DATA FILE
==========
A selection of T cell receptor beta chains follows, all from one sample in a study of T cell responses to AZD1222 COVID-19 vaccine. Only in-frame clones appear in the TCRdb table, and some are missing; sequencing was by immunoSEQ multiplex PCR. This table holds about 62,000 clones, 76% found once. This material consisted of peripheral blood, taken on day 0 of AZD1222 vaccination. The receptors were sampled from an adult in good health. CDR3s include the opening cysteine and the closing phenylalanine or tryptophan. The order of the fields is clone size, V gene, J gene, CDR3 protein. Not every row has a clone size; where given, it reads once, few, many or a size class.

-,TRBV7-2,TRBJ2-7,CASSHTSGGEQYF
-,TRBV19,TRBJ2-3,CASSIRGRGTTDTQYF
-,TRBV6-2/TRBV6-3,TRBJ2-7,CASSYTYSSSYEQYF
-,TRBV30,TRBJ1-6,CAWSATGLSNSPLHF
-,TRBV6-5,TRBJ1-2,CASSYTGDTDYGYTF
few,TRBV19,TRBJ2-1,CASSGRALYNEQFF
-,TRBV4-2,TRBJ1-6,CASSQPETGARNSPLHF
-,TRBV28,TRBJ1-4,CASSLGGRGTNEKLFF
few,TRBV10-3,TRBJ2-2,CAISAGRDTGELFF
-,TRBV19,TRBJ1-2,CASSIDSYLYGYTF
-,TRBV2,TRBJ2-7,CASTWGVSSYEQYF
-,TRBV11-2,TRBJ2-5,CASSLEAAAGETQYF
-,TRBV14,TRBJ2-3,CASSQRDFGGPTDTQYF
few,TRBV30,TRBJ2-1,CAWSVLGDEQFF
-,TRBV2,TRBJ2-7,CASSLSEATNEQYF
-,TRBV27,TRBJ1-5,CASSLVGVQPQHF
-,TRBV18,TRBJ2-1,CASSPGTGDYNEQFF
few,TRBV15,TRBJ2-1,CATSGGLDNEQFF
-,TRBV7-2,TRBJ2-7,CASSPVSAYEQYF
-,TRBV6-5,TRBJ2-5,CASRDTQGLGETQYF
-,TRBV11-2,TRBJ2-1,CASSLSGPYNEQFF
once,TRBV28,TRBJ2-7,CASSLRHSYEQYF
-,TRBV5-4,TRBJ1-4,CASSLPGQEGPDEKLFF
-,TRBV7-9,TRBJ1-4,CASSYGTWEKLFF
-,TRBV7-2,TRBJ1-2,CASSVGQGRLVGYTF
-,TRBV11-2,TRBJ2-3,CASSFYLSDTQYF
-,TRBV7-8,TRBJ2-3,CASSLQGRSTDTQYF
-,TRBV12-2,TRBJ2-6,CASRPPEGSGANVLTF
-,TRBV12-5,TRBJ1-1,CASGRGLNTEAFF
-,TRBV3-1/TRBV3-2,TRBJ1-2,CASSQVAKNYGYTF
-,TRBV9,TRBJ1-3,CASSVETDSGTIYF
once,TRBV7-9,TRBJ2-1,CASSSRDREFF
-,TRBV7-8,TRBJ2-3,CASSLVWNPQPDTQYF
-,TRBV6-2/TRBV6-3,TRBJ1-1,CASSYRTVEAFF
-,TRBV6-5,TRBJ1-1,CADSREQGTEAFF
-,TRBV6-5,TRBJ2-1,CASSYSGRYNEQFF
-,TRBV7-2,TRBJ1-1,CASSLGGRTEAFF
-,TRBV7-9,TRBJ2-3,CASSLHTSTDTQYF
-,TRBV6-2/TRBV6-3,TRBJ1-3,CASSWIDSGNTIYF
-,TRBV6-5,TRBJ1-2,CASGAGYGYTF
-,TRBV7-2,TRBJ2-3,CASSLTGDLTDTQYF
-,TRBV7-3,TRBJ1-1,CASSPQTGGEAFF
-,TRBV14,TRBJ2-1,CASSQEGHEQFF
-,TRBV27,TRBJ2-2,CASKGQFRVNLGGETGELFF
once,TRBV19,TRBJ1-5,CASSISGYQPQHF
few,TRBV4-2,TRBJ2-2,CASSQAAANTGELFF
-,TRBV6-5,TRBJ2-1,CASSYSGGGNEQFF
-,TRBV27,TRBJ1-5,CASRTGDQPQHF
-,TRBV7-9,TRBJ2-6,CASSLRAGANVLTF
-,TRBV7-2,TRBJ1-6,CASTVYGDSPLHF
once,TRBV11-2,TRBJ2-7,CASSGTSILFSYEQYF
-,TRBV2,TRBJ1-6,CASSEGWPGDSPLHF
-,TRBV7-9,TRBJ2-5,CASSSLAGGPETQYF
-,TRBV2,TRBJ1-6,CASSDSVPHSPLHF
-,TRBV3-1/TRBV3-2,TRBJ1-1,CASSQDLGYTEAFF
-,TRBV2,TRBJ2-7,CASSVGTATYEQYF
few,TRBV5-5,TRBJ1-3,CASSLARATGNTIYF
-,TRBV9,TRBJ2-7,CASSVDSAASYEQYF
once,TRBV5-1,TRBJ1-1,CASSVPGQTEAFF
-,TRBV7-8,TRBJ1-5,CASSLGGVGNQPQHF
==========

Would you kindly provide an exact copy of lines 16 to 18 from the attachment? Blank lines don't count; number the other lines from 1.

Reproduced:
-,TRBV2,TRBJ2-7,CASSLSEATNEQYF
-,TRBV27,TRBJ1-5,CASSLVGVQPQHF
-,TRBV18,TRBJ2-1,CASSPGTGDYNEQFF